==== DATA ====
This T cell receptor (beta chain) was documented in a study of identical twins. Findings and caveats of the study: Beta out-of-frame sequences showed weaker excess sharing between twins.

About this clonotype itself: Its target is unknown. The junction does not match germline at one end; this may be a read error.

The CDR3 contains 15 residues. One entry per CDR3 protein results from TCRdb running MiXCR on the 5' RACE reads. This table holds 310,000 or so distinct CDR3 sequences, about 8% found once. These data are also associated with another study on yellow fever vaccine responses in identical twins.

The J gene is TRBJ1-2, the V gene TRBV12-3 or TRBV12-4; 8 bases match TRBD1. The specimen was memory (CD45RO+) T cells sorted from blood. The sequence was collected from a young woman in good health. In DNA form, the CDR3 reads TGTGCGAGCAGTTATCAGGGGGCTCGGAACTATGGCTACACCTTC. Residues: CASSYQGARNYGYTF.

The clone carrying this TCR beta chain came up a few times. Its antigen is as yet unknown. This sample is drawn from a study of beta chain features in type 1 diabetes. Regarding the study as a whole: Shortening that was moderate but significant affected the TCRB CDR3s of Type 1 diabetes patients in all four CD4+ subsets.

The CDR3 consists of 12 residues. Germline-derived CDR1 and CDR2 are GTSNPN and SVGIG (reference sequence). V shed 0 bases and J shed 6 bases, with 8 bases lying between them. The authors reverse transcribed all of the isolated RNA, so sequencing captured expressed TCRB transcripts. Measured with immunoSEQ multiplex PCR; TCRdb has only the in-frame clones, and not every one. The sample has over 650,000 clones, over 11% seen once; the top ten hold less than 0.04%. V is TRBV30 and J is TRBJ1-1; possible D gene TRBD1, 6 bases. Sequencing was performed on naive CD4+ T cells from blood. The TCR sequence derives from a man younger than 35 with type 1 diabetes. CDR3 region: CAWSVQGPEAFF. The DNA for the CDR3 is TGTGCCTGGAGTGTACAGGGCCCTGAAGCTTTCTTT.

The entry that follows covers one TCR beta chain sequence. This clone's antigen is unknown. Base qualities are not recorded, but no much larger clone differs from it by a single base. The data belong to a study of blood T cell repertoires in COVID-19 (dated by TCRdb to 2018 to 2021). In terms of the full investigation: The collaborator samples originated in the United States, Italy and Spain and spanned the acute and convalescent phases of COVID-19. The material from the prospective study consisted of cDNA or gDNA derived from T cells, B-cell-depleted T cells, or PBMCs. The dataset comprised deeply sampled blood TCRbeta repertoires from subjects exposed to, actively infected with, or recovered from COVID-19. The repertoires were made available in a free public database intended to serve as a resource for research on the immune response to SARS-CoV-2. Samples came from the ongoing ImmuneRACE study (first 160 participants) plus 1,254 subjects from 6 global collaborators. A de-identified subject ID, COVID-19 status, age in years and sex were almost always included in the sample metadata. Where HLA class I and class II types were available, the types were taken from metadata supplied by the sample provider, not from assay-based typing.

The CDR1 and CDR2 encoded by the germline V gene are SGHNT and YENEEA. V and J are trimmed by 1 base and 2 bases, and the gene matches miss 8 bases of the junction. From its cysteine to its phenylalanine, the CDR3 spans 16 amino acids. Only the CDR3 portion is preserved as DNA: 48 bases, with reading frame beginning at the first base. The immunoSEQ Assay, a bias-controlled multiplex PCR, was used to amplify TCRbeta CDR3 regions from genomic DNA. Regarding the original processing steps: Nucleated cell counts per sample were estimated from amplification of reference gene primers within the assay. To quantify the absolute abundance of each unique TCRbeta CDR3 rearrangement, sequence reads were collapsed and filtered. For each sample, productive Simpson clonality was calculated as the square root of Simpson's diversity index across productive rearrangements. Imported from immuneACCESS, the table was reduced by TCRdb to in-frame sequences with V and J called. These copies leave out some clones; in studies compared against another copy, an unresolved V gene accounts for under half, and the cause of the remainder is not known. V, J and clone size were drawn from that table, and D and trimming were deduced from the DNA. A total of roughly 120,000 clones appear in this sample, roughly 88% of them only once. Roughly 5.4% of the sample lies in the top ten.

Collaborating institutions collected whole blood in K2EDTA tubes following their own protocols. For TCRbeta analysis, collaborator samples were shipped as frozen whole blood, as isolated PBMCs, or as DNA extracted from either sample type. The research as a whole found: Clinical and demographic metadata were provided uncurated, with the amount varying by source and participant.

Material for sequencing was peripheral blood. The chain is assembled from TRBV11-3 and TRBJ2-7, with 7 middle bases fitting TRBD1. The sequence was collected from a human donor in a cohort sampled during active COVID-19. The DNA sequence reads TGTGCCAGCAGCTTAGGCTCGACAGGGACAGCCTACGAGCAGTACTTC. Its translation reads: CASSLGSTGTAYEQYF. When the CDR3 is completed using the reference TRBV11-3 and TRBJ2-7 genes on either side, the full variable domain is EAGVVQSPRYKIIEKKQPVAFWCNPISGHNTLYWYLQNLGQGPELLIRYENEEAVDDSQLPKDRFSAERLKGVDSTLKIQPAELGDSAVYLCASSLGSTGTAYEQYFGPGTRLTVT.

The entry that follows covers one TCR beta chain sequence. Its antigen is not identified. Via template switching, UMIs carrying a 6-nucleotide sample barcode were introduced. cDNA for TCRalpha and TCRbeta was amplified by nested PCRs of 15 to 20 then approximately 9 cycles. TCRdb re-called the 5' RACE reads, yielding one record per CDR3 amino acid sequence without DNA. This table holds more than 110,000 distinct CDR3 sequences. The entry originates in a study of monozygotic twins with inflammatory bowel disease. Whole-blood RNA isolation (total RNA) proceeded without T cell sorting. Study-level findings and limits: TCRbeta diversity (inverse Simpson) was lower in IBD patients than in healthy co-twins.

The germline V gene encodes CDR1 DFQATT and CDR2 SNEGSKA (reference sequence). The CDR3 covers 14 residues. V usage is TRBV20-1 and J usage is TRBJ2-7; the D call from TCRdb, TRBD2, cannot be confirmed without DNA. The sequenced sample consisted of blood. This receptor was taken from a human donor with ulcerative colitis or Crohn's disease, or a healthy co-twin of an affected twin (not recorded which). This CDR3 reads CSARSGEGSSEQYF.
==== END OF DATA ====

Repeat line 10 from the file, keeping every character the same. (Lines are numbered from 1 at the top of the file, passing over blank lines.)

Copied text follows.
Material for sequencing was peripheral blood. The chain is assembled from TRBV11-3 and TRBJ2-7, with 7 middle bases fitting TRBD1. The sequence was collected from a human donor in a cohort sampled during active COVID-19. The DNA sequence reads TGTGCCAGCAGCTTAGGCTCGACAGGGACAGCCTACGAGCAGTACTTC. Its translation reads: CASSLGSTGTAYEQYF. When the CDR3 is completed using the reference TRBV11-3 and TRBJ2-7 genes on either side, the full variable domain is EAGVVQSPRYKIIEKKQPVAFWCNPISGHNTLYWYLQNLGQGPELLIRYENEEAVDDSQLPKDRFSAERLKGVDSTLKIQPAELGDSAVYLCASSLGSTGTAYEQYFGPGTRLTVT.